A new campaign that I've found by Lexus is an ingenious one. In order to demonstrate how safe their vehicles are, they've created a microsite called If you go the site it doesn't just go to a microsite straightaway but opens up the real Lexus site to their 2008 RX product page and then opens up the microsite as a site overlay. This brilliant as it solves one of the dilemmas as to how marketers can drive we visitors back to the main site. OK... back to the microsite. To show you how safe the car is, they show you a picture of the front end mashed up and allow you to actually fix the car by pulling the front end of the car (see image)! This shows you that if your in a front-end accident that the car folds up nicely without injuring the occupants. This is obviously appealing to the target market and what's most important is that they are not just saying that safety is important - they allow you to see it and try it for yourself. This is a great use of flash technology and allows the web visitor to really engage in the product which is brilliant.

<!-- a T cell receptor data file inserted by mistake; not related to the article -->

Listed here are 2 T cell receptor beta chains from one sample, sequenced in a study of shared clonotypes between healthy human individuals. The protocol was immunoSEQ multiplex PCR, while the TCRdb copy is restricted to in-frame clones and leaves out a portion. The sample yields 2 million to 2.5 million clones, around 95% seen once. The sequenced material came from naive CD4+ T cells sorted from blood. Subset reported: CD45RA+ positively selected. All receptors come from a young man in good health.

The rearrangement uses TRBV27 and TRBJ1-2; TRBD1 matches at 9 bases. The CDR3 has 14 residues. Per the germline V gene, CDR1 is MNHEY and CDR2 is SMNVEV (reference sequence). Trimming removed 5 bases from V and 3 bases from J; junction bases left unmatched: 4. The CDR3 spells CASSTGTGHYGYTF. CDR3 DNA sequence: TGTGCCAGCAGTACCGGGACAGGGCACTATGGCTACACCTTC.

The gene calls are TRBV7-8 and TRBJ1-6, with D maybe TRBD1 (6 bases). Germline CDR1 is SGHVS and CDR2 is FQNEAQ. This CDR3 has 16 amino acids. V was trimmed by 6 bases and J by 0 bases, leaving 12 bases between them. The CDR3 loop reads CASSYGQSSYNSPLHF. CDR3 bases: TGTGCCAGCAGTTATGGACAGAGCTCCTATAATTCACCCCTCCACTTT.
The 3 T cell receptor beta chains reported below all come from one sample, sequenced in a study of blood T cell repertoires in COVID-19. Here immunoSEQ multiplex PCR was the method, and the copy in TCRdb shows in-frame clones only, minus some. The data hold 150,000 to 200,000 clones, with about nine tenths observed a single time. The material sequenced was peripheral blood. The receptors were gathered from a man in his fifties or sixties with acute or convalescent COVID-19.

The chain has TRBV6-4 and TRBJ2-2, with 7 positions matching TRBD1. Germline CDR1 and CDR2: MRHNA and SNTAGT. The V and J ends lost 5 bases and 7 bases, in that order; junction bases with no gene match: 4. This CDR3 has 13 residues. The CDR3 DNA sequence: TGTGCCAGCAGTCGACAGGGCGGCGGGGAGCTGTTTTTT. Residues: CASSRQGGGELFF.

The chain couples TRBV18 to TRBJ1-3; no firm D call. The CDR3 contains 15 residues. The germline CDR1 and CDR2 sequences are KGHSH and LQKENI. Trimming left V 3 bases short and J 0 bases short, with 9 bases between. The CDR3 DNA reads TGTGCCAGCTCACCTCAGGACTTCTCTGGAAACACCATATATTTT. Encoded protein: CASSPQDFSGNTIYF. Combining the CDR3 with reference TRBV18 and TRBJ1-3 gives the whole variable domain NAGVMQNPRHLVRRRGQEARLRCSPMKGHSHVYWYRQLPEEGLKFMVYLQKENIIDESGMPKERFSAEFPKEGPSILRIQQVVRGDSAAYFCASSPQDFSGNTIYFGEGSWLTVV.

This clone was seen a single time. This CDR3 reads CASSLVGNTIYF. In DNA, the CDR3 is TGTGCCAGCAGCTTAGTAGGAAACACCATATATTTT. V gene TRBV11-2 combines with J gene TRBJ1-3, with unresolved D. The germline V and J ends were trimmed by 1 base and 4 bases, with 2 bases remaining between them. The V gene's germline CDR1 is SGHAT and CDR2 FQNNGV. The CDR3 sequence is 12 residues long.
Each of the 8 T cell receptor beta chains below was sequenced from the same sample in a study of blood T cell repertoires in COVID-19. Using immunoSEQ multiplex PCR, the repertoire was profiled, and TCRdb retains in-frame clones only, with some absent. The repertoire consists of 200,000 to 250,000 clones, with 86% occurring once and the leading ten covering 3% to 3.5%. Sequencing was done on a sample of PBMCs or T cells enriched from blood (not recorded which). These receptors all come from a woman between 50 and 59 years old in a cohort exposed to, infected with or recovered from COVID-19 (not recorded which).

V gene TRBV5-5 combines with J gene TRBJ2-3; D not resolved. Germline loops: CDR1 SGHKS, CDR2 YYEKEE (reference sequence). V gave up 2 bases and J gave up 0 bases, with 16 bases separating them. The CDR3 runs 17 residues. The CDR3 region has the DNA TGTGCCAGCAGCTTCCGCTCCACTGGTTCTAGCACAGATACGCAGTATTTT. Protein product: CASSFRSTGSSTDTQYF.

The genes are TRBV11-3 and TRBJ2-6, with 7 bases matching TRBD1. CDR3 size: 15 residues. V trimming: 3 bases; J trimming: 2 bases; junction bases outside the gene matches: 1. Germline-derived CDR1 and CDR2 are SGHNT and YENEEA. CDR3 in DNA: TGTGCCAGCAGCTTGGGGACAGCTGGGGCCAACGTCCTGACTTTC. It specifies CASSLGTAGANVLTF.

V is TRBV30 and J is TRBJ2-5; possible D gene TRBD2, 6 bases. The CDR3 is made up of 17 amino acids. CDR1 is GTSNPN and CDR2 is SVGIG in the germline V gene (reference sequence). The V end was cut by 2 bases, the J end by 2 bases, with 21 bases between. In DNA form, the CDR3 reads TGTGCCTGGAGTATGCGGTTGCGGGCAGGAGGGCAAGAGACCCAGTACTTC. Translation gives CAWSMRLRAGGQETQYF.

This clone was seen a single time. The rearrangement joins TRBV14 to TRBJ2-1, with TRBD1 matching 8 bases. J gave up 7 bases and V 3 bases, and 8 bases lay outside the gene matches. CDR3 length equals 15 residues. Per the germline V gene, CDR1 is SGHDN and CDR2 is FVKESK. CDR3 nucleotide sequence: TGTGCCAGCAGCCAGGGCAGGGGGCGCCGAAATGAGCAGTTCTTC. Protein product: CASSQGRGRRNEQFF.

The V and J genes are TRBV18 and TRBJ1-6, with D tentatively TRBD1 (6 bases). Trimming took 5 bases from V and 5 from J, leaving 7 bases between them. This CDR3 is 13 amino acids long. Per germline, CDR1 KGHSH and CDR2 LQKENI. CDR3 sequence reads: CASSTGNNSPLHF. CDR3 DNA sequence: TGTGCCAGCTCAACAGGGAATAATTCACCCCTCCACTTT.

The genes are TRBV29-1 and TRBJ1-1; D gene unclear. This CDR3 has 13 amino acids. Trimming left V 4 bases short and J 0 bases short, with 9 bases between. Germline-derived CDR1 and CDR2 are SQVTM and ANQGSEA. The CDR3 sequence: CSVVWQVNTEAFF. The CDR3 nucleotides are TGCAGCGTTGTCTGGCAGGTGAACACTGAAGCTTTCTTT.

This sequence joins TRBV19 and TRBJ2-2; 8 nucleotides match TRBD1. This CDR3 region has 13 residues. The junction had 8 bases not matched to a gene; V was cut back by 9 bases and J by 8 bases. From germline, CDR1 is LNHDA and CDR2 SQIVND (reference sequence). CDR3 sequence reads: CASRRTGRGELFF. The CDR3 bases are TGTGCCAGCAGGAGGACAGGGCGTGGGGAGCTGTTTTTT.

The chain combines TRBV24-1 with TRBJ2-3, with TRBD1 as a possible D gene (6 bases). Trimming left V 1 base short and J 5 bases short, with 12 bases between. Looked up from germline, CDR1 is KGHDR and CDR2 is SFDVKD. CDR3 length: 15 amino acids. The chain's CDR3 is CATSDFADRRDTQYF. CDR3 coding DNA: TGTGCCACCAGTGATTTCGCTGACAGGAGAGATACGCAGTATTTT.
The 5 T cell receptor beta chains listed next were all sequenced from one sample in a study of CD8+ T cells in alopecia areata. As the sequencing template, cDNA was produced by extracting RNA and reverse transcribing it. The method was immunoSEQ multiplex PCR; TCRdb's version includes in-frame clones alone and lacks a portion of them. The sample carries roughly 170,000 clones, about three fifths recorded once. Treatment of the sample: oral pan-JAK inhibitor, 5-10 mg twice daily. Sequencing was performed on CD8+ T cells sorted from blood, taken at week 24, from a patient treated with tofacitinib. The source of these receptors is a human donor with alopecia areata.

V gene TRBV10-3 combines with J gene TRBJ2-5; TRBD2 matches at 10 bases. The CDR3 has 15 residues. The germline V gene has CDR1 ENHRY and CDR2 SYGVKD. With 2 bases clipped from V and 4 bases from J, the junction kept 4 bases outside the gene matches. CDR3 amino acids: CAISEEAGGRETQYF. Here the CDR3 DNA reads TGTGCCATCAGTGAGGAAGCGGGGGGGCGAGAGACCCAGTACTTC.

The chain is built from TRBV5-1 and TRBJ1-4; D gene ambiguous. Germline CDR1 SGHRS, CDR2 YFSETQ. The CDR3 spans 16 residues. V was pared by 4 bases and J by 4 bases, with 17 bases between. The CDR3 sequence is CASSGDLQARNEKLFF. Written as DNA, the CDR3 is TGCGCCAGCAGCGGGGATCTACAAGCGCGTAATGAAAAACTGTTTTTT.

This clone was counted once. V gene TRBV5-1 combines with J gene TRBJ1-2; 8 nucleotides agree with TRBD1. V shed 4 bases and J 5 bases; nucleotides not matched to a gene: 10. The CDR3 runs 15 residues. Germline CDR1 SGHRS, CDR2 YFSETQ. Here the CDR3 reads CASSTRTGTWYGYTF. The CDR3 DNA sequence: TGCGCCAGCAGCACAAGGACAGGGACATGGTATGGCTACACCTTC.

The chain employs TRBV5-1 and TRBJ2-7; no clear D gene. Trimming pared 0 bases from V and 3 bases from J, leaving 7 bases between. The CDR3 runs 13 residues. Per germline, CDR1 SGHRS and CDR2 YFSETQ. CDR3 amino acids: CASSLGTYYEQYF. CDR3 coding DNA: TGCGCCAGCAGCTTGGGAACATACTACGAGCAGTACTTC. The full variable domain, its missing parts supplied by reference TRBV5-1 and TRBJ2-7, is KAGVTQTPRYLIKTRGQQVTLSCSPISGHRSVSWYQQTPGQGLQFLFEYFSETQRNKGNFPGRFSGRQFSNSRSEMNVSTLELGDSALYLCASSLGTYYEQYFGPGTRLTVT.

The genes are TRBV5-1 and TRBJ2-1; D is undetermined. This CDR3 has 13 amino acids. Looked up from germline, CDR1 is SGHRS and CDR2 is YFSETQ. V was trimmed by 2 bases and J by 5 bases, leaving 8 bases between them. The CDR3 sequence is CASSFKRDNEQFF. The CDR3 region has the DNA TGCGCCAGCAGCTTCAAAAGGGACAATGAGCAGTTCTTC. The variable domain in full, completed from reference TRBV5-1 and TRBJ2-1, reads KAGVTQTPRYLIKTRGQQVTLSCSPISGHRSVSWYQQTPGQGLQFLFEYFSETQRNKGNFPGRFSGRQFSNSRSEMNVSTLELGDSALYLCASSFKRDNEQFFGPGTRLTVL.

Some other elements that I liked on the microsite is that they allow you to do some of the other "standard features" (they're standard now) like "building" your own car and finding a dealership. The effect here is to build one interactive experience on another. You can always close the window and you;re on the main Lexus site. Lexus is taking this further by using similar storefront displays that allow passer-bys to "fix" the cars using body movements. This is a great way to combine the web and non-web experience and drive home the message.